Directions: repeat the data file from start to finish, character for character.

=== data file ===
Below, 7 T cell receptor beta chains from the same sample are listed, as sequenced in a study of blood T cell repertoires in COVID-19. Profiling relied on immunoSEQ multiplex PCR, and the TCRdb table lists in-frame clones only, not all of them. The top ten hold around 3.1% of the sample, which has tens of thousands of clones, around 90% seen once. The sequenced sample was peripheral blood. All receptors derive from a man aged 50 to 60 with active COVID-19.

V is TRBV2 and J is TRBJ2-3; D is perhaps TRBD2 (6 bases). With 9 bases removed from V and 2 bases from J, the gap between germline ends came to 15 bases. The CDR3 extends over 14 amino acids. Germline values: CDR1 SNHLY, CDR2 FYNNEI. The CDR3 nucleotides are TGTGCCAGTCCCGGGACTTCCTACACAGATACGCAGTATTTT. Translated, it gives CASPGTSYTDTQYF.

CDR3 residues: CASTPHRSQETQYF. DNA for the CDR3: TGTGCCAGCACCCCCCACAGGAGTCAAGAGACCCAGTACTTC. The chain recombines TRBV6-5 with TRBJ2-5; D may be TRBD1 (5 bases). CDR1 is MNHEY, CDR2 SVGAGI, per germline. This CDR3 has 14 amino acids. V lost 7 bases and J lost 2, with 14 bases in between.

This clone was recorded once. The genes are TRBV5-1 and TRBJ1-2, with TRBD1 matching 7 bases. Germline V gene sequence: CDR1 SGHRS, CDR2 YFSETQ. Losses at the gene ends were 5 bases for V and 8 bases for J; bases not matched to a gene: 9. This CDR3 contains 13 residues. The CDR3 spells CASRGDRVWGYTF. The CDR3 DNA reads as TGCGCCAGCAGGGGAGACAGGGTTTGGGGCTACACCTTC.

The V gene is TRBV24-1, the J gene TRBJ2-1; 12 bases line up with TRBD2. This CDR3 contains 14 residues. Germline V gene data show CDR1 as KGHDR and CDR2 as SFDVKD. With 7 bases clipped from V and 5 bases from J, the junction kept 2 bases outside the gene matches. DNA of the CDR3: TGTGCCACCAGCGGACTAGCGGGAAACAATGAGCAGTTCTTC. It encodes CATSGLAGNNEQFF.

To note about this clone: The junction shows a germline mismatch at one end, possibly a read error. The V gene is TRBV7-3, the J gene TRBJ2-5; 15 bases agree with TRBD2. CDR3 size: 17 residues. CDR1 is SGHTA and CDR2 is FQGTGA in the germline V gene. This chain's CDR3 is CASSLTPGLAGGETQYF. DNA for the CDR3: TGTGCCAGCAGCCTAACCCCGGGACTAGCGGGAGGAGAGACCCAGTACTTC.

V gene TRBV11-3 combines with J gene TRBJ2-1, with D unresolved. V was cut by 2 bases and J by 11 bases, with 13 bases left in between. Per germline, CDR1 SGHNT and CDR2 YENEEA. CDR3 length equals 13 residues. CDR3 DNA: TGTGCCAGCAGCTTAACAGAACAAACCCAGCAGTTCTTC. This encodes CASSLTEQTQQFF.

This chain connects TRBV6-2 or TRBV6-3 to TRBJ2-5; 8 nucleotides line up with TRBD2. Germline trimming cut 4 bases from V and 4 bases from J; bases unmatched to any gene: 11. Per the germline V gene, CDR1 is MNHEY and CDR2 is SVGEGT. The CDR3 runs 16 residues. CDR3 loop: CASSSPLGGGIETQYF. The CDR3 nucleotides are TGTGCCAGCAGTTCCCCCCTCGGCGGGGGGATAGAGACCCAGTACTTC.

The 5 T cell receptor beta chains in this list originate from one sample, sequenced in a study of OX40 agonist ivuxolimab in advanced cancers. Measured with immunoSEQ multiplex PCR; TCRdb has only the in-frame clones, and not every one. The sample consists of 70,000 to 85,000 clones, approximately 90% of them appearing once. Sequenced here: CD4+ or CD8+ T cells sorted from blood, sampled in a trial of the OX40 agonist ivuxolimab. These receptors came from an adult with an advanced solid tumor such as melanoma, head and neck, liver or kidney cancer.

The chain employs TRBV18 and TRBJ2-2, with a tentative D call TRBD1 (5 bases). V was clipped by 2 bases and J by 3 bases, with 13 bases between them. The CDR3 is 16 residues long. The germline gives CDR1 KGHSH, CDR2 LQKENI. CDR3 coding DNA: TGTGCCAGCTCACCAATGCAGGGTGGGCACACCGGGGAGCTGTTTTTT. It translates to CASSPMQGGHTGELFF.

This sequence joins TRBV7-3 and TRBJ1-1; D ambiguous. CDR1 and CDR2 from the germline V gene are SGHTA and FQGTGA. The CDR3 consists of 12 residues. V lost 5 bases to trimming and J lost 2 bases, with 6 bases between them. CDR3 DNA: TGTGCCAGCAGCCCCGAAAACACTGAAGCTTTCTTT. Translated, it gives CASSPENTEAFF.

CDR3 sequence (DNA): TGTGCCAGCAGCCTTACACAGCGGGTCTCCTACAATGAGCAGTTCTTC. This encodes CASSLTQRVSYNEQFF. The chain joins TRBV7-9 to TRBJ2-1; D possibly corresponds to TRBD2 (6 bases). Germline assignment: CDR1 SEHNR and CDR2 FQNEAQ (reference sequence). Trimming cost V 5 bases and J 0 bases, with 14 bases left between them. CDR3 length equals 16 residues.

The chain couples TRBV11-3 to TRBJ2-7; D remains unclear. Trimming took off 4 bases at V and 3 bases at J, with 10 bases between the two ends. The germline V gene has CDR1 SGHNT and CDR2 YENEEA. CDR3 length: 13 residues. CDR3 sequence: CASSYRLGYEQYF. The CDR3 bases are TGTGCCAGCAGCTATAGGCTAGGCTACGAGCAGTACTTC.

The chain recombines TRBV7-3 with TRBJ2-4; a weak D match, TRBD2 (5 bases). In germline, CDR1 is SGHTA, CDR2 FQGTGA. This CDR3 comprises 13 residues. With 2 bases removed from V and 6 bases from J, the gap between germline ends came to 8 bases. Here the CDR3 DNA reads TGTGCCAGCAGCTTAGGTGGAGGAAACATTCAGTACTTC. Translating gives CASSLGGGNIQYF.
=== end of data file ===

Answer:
Below, 7 T cell receptor beta chains from the same sample are listed, as sequenced in a study of blood T cell repertoires in COVID-19. Profiling relied on immunoSEQ multiplex PCR, and the TCRdb table lists in-frame clones only, not all of them. The top ten hold around 3.1% of the sample, which has tens of thousands of clones, around 90% seen once. The sequenced sample was peripheral blood. All receptors derive from a man aged 50 to 60 with active COVID-19.

V is TRBV2 and J is TRBJ2-3; D is perhaps TRBD2 (6 bases). With 9 bases removed from V and 2 bases from J, the gap between germline ends came to 15 bases. The CDR3 extends over 14 amino acids. Germline values: CDR1 SNHLY, CDR2 FYNNEI. The CDR3 nucleotides are TGTGCCAGTCCCGGGACTTCCTACACAGATACGCAGTATTTT. Translated, it gives CASPGTSYTDTQYF.

CDR3 residues: CASTPHRSQETQYF. DNA for the CDR3: TGTGCCAGCACCCCCCACAGGAGTCAAGAGACCCAGTACTTC. The chain recombines TRBV6-5 with TRBJ2-5; D may be TRBD1 (5 bases). CDR1 is MNHEY, CDR2 SVGAGI, per germline. This CDR3 has 14 amino acids. V lost 7 bases and J lost 2, with 14 bases in between.

This clone was recorded once. The genes are TRBV5-1 and TRBJ1-2, with TRBD1 matching 7 bases. Germline V gene sequence: CDR1 SGHRS, CDR2 YFSETQ. Losses at the gene ends were 5 bases for V and 8 bases for J; bases not matched to a gene: 9. This CDR3 contains 13 residues. The CDR3 spells CASRGDRVWGYTF. The CDR3 DNA reads as TGCGCCAGCAGGGGAGACAGGGTTTGGGGCTACACCTTC.

The V gene is TRBV24-1, the J gene TRBJ2-1; 12 bases line up with TRBD2. This CDR3 contains 14 residues. Germline V gene data show CDR1 as KGHDR and CDR2 as SFDVKD. With 7 bases clipped from V and 5 bases from J, the junction kept 2 bases outside the gene matches. DNA of the CDR3: TGTGCCACCAGCGGACTAGCGGGAAACAATGAGCAGTTCTTC. It encodes CATSGLAGNNEQFF.

To note about this clone: The junction shows a germline mismatch at one end, possibly a read error. The V gene is TRBV7-3, the J gene TRBJ2-5; 15 bases agree with TRBD2. CDR3 size: 17 residues. CDR1 is SGHTA and CDR2 is FQGTGA in the germline V gene. This chain's CDR3 is CASSLTPGLAGGETQYF. DNA for the CDR3: TGTGCCAGCAGCCTAACCCCGGGACTAGCGGGAGGAGAGACCCAGTACTTC.

V gene TRBV11-3 combines with J gene TRBJ2-1, with D unresolved. V was cut by 2 bases and J by 11 bases, with 13 bases left in between. Per germline, CDR1 SGHNT and CDR2 YENEEA. CDR3 length equals 13 residues. CDR3 DNA: TGTGCCAGCAGCTTAACAGAACAAACCCAGCAGTTCTTC. This encodes CASSLTEQTQQFF.

This chain connects TRBV6-2 or TRBV6-3 to TRBJ2-5; 8 nucleotides line up with TRBD2. Germline trimming cut 4 bases from V and 4 bases from J; bases unmatched to any gene: 11. Per the germline V gene, CDR1 is MNHEY and CDR2 is SVGEGT. The CDR3 runs 16 residues. CDR3 loop: CASSSPLGGGIETQYF. The CDR3 nucleotides are TGTGCCAGCAGTTCCCCCCTCGGCGGGGGGATAGAGACCCAGTACTTC.

The 5 T cell receptor beta chains in this list originate from one sample, sequenced in a study of OX40 agonist ivuxolimab in advanced cancers. Measured with immunoSEQ multiplex PCR; TCRdb has only the in-frame clones, and not every one. The sample consists of 70,000 to 85,000 clones, approximately 90% of them appearing once. Sequenced here: CD4+ or CD8+ T cells sorted from blood, sampled in a trial of the OX40 agonist ivuxolimab. These receptors came from an adult with an advanced solid tumor such as melanoma, head and neck, liver or kidney cancer.

The chain employs TRBV18 and TRBJ2-2, with a tentative D call TRBD1 (5 bases). V was clipped by 2 bases and J by 3 bases, with 13 bases between them. The CDR3 is 16 residues long. The germline gives CDR1 KGHSH, CDR2 LQKENI. CDR3 coding DNA: TGTGCCAGCTCACCAATGCAGGGTGGGCACACCGGGGAGCTGTTTTTT. It translates to CASSPMQGGHTGELFF.

This sequence joins TRBV7-3 and TRBJ1-1; D ambiguous. CDR1 and CDR2 from the germline V gene are SGHTA and FQGTGA. The CDR3 consists of 12 residues. V lost 5 bases to trimming and J lost 2 bases, with 6 bases between them. CDR3 DNA: TGTGCCAGCAGCCCCGAAAACACTGAAGCTTTCTTT. Translated, it gives CASSPENTEAFF.

CDR3 sequence (DNA): TGTGCCAGCAGCCTTACACAGCGGGTCTCCTACAATGAGCAGTTCTTC. This encodes CASSLTQRVSYNEQFF. The chain joins TRBV7-9 to TRBJ2-1; D possibly corresponds to TRBD2 (6 bases). Germline assignment: CDR1 SEHNR and CDR2 FQNEAQ (reference sequence). Trimming cost V 5 bases and J 0 bases, with 14 bases left between them. CDR3 length equals 16 residues.

The chain couples TRBV11-3 to TRBJ2-7; D remains unclear. Trimming took off 4 bases at V and 3 bases at J, with 10 bases between the two ends. The germline V gene has CDR1 SGHNT and CDR2 YENEEA. CDR3 length: 13 residues. CDR3 sequence: CASSYRLGYEQYF. The CDR3 bases are TGTGCCAGCAGCTATAGGCTAGGCTACGAGCAGTACTTC.

The chain recombines TRBV7-3 with TRBJ2-4; a weak D match, TRBD2 (5 bases). In germline, CDR1 is SGHTA, CDR2 FQGTGA. This CDR3 comprises 13 residues. With 2 bases removed from V and 6 bases from J, the gap between germline ends came to 8 bases. Here the CDR3 DNA reads TGTGCCAGCAGCTTAGGTGGAGGAAACATTCAGTACTTC. Translating gives CASSLGGGNIQYF.